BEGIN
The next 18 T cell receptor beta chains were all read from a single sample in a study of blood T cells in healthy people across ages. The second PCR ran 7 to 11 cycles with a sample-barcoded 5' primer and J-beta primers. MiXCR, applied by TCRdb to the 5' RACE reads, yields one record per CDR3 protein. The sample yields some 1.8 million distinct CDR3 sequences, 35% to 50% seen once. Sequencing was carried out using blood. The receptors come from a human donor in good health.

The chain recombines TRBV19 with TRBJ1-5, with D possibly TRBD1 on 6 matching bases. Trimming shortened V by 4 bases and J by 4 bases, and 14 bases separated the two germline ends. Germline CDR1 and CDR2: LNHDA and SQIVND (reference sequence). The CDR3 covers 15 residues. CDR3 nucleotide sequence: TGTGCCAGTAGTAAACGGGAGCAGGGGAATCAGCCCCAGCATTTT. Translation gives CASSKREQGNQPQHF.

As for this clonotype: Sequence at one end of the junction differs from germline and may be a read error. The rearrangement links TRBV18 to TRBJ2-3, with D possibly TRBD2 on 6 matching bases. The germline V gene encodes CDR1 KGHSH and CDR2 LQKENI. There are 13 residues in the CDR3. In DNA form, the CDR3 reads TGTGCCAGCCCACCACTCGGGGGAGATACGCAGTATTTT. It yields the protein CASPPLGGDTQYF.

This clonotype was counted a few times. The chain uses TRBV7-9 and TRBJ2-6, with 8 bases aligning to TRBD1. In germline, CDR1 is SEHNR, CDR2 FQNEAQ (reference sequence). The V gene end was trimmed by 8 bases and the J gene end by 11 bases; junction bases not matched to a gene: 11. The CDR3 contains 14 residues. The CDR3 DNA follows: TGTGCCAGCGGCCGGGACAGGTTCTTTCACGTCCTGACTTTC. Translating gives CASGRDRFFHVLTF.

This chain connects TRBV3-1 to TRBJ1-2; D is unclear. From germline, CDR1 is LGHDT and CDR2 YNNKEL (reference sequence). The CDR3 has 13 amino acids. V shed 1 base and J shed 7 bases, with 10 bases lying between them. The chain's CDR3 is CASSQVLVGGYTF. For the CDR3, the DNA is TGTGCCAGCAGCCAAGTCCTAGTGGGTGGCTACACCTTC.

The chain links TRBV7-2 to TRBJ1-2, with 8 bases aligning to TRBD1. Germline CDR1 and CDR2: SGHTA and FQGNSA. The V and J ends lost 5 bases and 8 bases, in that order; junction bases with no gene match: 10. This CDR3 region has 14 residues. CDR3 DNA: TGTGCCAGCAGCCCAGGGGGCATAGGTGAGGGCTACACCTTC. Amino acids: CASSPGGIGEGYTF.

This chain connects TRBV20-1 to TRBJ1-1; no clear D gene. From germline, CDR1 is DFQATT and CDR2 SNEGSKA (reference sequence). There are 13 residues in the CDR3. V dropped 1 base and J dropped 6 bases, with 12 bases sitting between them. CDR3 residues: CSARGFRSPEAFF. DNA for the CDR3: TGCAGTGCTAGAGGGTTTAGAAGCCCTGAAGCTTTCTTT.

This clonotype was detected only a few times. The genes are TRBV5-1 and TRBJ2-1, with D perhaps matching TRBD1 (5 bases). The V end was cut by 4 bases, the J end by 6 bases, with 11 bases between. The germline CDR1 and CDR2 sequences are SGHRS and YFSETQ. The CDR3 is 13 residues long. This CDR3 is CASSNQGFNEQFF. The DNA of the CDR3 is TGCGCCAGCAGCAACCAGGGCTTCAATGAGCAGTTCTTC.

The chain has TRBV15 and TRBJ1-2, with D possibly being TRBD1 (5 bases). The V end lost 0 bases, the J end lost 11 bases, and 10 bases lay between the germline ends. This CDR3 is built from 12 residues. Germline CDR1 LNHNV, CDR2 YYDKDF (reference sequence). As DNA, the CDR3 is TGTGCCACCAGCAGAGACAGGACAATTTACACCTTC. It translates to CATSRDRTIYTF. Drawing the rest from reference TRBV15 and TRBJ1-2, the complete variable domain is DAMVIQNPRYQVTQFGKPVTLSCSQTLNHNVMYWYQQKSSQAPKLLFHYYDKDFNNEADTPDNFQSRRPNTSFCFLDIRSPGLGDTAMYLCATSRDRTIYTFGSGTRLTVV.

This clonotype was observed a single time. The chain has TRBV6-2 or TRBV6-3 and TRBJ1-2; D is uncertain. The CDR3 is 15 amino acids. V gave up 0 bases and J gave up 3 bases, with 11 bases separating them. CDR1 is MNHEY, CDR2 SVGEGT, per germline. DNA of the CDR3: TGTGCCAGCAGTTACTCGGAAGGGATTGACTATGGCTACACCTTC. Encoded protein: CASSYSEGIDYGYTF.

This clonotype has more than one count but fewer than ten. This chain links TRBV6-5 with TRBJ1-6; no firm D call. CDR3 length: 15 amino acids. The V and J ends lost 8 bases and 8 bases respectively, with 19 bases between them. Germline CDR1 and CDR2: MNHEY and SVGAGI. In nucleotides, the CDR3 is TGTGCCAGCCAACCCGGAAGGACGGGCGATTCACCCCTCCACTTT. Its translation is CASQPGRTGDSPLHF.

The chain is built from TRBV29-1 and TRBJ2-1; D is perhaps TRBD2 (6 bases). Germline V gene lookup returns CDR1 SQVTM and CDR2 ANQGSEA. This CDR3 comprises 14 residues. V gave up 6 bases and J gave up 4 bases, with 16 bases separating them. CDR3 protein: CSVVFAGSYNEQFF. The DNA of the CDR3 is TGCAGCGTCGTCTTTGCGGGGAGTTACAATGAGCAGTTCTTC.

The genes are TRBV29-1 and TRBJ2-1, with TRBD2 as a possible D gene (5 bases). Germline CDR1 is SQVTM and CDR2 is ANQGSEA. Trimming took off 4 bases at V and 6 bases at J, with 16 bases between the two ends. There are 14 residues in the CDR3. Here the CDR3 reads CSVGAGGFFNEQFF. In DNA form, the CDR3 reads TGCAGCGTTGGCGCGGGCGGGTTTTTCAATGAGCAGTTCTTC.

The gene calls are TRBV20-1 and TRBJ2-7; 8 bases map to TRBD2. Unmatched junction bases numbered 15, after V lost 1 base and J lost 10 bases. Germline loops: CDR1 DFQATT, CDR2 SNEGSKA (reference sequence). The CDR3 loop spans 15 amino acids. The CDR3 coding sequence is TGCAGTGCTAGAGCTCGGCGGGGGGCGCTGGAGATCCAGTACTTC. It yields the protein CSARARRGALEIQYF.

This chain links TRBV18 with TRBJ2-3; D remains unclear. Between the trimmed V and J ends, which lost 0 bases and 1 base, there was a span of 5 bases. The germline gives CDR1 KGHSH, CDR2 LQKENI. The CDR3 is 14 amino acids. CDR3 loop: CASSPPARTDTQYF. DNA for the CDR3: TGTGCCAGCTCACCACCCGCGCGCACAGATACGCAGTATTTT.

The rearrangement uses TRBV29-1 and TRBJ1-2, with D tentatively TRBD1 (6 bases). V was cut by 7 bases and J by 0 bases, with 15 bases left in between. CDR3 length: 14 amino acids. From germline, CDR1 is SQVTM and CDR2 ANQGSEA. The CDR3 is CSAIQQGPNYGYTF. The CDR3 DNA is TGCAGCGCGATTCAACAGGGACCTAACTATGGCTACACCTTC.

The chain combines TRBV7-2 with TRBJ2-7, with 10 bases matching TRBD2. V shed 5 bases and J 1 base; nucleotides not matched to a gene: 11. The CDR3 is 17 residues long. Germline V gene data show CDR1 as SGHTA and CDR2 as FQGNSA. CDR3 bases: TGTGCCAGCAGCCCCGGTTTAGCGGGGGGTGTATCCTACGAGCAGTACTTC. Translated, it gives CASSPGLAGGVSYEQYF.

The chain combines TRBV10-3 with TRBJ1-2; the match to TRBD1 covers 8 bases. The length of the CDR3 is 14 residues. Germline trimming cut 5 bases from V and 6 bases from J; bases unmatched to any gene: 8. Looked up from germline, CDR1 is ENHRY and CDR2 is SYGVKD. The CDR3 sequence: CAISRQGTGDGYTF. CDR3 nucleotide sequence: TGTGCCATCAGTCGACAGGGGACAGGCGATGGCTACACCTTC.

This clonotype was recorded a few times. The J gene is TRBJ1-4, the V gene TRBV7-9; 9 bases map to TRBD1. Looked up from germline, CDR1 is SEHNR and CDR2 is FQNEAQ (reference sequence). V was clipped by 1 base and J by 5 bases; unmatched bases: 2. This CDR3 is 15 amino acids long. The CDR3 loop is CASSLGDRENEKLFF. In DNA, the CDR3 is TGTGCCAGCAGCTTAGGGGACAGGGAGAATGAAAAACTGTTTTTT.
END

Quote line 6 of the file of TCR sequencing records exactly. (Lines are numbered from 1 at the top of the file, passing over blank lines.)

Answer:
The chain links TRBV7-2 to TRBJ1-2, with 8 bases aligning to TRBD1. Germline CDR1 and CDR2: SGHTA and FQGNSA. The V and J ends lost 5 bases and 8 bases, in that order; junction bases with no gene match: 10. This CDR3 region has 14 residues. CDR3 DNA: TGTGCCAGCAGCCCAGGGGGCATAGGTGAGGGCTACACCTTC. Amino acids: CASSPGGIGEGYTF.